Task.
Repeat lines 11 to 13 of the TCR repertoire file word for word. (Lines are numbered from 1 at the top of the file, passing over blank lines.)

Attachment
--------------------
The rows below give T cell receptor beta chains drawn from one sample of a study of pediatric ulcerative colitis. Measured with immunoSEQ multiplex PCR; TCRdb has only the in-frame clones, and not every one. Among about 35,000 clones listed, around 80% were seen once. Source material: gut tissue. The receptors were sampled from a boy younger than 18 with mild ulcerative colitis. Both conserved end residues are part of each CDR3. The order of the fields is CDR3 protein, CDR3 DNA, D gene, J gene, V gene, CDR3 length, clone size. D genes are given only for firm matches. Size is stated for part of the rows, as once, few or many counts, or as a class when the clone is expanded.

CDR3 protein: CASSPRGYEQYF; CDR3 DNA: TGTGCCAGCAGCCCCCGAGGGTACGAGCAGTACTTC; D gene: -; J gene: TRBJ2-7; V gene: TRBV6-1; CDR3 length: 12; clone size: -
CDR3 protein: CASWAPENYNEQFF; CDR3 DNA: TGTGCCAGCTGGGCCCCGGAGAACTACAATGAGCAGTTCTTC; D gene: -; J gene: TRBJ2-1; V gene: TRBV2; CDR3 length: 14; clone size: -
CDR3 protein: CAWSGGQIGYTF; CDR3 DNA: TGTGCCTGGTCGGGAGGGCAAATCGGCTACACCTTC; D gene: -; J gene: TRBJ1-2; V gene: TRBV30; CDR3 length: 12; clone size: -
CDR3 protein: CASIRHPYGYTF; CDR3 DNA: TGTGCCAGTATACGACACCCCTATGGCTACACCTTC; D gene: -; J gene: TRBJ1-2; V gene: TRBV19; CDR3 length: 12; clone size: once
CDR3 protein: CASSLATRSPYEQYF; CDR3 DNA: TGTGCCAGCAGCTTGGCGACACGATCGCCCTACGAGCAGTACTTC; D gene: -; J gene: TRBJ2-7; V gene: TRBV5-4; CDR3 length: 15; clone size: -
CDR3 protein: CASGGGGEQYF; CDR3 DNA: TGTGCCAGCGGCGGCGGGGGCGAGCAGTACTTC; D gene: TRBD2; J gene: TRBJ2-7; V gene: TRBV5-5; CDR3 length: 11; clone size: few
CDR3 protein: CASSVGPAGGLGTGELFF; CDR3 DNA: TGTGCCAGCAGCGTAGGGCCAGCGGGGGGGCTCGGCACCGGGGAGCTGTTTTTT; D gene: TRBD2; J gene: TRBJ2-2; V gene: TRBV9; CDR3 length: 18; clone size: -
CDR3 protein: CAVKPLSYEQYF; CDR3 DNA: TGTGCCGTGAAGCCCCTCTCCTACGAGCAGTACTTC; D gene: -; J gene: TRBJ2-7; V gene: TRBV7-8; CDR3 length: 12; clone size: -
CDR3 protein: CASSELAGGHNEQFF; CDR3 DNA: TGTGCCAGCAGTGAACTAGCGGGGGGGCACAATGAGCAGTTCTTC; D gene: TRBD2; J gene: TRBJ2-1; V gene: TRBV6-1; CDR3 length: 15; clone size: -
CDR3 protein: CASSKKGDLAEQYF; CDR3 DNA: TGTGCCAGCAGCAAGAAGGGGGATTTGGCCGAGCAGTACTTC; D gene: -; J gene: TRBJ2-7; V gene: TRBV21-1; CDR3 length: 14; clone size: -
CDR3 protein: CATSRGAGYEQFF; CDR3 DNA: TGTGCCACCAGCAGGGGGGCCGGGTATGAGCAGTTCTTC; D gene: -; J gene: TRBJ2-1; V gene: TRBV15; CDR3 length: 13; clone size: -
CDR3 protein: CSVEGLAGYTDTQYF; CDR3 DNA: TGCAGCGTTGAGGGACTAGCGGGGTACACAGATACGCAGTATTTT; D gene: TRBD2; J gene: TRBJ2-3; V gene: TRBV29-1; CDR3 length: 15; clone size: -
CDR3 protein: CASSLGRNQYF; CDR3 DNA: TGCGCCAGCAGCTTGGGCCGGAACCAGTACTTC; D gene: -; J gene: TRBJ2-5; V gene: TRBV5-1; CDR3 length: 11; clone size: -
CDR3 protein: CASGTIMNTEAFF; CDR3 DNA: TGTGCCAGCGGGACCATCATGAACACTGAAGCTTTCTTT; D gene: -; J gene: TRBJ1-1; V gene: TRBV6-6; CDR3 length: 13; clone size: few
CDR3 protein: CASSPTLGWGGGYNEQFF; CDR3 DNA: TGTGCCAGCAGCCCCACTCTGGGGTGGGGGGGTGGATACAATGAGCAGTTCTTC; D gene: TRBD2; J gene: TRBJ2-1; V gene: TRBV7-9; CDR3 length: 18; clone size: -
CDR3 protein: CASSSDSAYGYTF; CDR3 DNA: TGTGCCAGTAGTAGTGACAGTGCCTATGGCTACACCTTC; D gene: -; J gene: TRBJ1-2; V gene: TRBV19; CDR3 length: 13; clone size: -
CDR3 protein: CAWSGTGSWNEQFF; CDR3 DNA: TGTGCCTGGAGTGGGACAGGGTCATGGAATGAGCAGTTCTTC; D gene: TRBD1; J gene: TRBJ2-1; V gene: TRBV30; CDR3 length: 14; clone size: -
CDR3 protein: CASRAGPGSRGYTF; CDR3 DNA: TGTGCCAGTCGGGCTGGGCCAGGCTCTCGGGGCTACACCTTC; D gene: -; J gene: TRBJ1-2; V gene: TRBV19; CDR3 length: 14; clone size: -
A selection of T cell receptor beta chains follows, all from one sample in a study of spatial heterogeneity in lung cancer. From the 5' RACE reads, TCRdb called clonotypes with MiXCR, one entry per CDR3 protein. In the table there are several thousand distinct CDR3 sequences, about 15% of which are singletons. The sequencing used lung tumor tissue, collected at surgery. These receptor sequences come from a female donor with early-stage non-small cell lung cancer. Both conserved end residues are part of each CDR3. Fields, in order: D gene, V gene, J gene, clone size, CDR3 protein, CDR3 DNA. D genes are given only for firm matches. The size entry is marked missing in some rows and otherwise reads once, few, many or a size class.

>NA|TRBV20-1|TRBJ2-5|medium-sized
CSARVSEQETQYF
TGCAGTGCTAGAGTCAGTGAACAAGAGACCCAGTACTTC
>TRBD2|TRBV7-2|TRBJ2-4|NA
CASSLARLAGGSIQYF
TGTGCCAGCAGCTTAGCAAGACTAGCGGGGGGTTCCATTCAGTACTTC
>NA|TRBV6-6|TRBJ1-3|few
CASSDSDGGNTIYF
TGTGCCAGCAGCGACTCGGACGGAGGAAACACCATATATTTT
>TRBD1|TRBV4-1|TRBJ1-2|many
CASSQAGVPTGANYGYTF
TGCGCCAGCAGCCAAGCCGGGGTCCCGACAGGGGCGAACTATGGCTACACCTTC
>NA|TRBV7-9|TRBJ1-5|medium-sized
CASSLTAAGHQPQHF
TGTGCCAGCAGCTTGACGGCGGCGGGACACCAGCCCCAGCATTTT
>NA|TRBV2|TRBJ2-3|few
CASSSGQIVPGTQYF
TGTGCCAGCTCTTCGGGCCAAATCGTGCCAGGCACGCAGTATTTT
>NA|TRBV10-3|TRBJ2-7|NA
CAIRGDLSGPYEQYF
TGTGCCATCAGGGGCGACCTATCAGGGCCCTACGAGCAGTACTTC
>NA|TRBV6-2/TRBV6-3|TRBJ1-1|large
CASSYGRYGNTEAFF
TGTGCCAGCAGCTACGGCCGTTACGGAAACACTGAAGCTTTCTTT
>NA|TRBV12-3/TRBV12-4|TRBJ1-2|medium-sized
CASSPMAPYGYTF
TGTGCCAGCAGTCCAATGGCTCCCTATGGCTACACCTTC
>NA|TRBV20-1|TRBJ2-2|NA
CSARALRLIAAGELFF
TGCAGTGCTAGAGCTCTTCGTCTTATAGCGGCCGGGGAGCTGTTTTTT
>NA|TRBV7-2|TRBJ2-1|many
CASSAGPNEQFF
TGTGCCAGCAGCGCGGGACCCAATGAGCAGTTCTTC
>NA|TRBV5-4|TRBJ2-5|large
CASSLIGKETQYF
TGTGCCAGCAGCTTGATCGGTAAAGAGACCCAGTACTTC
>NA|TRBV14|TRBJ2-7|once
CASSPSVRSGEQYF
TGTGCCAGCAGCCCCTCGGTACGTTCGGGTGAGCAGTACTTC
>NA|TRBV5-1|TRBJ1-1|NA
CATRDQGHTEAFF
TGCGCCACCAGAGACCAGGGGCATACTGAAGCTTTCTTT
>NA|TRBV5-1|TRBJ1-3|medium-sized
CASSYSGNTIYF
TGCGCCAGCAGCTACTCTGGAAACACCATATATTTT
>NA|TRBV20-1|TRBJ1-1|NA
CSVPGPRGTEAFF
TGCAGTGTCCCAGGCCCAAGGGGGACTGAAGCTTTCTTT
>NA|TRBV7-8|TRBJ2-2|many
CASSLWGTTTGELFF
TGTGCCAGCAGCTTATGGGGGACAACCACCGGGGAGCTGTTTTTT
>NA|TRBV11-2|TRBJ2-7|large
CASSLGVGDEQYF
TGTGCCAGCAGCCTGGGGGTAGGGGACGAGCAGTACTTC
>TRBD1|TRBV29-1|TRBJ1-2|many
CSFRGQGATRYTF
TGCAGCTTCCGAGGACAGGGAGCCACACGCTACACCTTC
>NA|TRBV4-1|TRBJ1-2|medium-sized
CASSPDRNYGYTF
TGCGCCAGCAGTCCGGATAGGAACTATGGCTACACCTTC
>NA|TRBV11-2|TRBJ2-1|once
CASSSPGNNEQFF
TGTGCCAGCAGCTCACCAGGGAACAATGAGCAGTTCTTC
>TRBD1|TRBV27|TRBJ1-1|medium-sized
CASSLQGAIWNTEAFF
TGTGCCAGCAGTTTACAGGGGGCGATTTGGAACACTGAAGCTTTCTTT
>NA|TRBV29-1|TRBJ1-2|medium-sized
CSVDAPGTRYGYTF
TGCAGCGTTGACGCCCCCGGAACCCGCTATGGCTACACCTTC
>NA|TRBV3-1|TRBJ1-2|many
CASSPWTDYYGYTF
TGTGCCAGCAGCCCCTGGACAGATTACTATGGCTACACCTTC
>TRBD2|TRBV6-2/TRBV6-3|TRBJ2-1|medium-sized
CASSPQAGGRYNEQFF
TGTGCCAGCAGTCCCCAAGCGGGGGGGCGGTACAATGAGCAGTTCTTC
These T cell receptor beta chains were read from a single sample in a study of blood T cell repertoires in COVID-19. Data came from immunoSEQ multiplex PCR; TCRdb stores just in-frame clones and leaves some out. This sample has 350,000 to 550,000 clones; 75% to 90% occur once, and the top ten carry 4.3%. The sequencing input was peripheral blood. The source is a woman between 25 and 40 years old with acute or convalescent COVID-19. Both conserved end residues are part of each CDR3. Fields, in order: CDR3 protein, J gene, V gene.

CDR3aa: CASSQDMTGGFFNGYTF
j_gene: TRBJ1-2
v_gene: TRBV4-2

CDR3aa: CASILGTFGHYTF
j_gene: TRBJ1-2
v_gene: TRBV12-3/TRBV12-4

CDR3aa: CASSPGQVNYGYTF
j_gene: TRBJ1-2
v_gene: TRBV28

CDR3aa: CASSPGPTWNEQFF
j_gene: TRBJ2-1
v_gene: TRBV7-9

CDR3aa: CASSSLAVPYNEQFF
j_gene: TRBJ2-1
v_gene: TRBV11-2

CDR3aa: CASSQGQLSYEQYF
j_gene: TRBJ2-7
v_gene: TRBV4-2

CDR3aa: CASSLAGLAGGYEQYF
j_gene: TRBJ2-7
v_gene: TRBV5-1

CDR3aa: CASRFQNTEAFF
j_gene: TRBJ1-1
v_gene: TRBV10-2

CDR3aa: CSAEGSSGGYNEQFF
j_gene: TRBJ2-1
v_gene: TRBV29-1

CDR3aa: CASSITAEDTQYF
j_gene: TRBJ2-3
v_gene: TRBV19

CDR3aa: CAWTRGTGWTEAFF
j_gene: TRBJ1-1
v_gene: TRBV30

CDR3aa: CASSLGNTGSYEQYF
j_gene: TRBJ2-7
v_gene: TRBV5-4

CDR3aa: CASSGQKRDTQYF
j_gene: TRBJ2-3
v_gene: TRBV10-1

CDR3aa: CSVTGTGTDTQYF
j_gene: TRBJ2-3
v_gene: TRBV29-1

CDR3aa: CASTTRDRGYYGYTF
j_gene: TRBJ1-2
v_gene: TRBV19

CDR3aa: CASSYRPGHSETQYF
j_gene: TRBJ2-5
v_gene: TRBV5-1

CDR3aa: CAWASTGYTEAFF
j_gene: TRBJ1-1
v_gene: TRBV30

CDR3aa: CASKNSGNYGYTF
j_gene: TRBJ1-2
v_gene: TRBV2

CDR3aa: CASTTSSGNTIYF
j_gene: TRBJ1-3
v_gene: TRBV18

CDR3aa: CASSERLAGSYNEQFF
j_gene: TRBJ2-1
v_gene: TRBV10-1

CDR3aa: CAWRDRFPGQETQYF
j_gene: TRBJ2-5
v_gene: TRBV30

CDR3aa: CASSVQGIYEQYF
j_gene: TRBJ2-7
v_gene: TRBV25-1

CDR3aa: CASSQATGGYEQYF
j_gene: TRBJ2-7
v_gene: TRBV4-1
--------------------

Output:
CDR3 protein: CASSKKGDLAEQYF; CDR3 DNA: TGTGCCAGCAGCAAGAAGGGGGATTTGGCCGAGCAGTACTTC; D gene: -; J gene: TRBJ2-7; V gene: TRBV21-1; CDR3 length: 14; clone size: -
CDR3 protein: CATSRGAGYEQFF; CDR3 DNA: TGTGCCACCAGCAGGGGGGCCGGGTATGAGCAGTTCTTC; D gene: -; J gene: TRBJ2-1; V gene: TRBV15; CDR3 length: 13; clone size: -
CDR3 protein: CSVEGLAGYTDTQYF; CDR3 DNA: TGCAGCGTTGAGGGACTAGCGGGGTACACAGATACGCAGTATTTT; D gene: TRBD2; J gene: TRBJ2-3; V gene: TRBV29-1; CDR3 length: 15; clone size: -